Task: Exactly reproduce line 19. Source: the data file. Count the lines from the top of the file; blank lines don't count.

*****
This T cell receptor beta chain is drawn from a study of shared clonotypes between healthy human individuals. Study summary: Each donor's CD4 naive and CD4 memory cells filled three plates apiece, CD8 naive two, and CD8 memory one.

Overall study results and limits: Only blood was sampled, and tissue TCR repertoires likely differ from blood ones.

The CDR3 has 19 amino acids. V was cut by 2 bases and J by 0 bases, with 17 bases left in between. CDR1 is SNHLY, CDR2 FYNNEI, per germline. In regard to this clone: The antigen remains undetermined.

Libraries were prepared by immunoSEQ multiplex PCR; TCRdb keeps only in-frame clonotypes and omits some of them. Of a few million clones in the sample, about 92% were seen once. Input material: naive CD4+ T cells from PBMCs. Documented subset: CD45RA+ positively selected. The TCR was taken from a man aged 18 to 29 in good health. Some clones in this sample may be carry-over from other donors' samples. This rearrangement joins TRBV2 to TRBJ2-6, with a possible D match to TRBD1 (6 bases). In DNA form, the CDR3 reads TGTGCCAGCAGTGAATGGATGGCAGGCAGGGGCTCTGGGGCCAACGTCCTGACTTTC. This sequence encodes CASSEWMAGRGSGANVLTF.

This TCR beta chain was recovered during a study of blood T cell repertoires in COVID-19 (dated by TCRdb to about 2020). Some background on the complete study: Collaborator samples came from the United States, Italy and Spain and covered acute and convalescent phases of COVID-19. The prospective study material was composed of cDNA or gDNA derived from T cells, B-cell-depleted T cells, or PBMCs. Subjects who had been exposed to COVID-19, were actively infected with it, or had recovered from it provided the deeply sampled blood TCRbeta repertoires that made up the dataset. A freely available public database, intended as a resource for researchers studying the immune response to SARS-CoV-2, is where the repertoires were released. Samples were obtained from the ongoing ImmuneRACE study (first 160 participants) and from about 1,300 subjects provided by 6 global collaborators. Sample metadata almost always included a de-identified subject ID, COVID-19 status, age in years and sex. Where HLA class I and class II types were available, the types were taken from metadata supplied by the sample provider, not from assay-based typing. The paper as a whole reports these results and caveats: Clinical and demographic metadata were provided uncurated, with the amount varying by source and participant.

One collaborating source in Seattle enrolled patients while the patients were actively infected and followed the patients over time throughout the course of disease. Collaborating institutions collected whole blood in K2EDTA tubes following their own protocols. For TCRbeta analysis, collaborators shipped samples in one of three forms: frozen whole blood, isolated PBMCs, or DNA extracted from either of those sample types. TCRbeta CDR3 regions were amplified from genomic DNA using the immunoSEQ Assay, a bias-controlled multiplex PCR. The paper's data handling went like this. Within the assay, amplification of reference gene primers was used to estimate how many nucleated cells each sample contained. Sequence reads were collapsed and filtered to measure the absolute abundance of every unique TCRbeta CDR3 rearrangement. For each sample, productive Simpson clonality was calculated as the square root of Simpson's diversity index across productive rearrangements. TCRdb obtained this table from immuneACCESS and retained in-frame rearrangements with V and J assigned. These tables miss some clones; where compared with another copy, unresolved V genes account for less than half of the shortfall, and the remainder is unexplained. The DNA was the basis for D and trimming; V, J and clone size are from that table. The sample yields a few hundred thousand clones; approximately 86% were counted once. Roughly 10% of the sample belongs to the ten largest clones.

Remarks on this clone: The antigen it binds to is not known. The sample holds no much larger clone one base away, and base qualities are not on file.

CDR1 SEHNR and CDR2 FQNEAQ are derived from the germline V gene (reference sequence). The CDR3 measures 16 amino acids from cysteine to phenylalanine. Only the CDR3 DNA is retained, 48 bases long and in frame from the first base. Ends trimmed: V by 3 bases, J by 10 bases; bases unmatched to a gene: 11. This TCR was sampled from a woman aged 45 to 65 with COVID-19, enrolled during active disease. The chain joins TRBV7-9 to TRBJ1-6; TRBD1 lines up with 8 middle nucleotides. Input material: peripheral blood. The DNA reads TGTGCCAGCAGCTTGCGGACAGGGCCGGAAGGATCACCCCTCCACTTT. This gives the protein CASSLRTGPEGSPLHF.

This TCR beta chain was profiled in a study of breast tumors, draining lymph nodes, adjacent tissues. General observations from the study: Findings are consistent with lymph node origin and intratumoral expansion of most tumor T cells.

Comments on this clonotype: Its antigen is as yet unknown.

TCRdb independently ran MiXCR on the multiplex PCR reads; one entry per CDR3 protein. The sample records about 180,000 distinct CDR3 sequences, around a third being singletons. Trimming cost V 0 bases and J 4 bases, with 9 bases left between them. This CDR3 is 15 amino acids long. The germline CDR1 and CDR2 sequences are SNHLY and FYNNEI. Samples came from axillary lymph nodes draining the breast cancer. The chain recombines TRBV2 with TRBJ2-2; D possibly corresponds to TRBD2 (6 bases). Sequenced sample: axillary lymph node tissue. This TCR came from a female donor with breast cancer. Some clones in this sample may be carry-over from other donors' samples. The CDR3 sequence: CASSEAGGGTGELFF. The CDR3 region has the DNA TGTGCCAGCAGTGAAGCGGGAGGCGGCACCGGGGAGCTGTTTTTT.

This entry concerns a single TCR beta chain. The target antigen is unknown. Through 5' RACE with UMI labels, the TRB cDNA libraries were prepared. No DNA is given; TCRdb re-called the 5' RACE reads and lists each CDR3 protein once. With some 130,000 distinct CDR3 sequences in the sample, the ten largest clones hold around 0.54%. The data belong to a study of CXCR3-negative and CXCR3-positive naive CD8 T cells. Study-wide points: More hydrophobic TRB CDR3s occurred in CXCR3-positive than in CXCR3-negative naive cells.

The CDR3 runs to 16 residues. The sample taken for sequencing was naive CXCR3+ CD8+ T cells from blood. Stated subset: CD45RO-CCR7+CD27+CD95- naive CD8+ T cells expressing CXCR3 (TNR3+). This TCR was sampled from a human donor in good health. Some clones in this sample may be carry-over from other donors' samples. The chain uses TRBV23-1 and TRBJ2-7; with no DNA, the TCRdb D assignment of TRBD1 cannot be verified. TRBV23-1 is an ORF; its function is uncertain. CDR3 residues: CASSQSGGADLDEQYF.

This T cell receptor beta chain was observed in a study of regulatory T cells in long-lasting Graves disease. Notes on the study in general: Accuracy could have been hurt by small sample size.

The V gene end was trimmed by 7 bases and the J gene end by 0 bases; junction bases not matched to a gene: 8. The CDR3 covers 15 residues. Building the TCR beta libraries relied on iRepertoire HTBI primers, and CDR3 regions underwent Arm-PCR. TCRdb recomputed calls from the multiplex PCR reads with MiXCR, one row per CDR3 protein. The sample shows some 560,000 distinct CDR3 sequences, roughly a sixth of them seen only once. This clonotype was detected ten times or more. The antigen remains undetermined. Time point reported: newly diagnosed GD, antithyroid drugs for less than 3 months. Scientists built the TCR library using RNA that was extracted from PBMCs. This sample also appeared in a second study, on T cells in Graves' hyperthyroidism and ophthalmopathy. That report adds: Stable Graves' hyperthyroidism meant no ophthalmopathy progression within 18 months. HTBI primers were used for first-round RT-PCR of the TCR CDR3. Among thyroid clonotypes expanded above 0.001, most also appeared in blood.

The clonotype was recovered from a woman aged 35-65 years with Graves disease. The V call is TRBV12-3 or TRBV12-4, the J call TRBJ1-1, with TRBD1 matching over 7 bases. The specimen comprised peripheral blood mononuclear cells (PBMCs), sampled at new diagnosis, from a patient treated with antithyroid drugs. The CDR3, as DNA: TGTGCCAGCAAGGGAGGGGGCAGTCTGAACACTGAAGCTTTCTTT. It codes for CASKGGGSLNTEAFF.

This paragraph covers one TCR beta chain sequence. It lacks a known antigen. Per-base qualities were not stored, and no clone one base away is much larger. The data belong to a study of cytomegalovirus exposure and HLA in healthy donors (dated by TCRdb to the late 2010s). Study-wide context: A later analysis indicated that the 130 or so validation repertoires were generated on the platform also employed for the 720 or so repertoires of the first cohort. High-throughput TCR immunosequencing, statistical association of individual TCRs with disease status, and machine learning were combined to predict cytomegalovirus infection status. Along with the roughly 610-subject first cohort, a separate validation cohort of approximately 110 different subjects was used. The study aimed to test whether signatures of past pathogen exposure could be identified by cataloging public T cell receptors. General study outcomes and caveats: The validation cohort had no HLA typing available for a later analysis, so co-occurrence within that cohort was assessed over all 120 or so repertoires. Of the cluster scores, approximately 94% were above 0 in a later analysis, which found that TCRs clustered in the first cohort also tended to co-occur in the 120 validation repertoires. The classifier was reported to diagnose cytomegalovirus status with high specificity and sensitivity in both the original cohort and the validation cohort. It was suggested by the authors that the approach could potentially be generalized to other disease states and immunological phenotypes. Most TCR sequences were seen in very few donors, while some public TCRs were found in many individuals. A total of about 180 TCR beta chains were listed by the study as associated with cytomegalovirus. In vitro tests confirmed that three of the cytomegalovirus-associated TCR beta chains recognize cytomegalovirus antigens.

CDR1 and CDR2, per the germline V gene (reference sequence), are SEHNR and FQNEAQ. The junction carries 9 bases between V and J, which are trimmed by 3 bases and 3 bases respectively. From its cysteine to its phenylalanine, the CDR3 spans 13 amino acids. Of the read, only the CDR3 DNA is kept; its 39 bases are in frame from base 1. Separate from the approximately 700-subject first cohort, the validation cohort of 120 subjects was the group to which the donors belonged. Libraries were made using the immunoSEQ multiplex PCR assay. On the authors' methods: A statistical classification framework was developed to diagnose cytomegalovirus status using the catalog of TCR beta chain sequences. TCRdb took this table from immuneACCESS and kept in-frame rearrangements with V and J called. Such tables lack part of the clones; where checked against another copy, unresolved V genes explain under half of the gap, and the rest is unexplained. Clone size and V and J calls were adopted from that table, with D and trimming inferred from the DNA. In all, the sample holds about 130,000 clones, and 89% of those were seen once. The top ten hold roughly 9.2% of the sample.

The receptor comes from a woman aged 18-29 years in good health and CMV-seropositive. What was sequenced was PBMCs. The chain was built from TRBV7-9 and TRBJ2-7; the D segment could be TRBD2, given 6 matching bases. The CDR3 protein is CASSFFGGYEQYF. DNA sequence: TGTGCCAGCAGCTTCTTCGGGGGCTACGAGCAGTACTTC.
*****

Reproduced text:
The receptor comes from a woman aged 18-29 years in good health and CMV-seropositive. What was sequenced was PBMCs. The chain was built from TRBV7-9 and TRBJ2-7; the D segment could be TRBD2, given 6 matching bases. The CDR3 protein is CASSFFGGYEQYF. DNA sequence: TGTGCCAGCAGCTTCTTCGGGGGCTACGAGCAGTACTTC.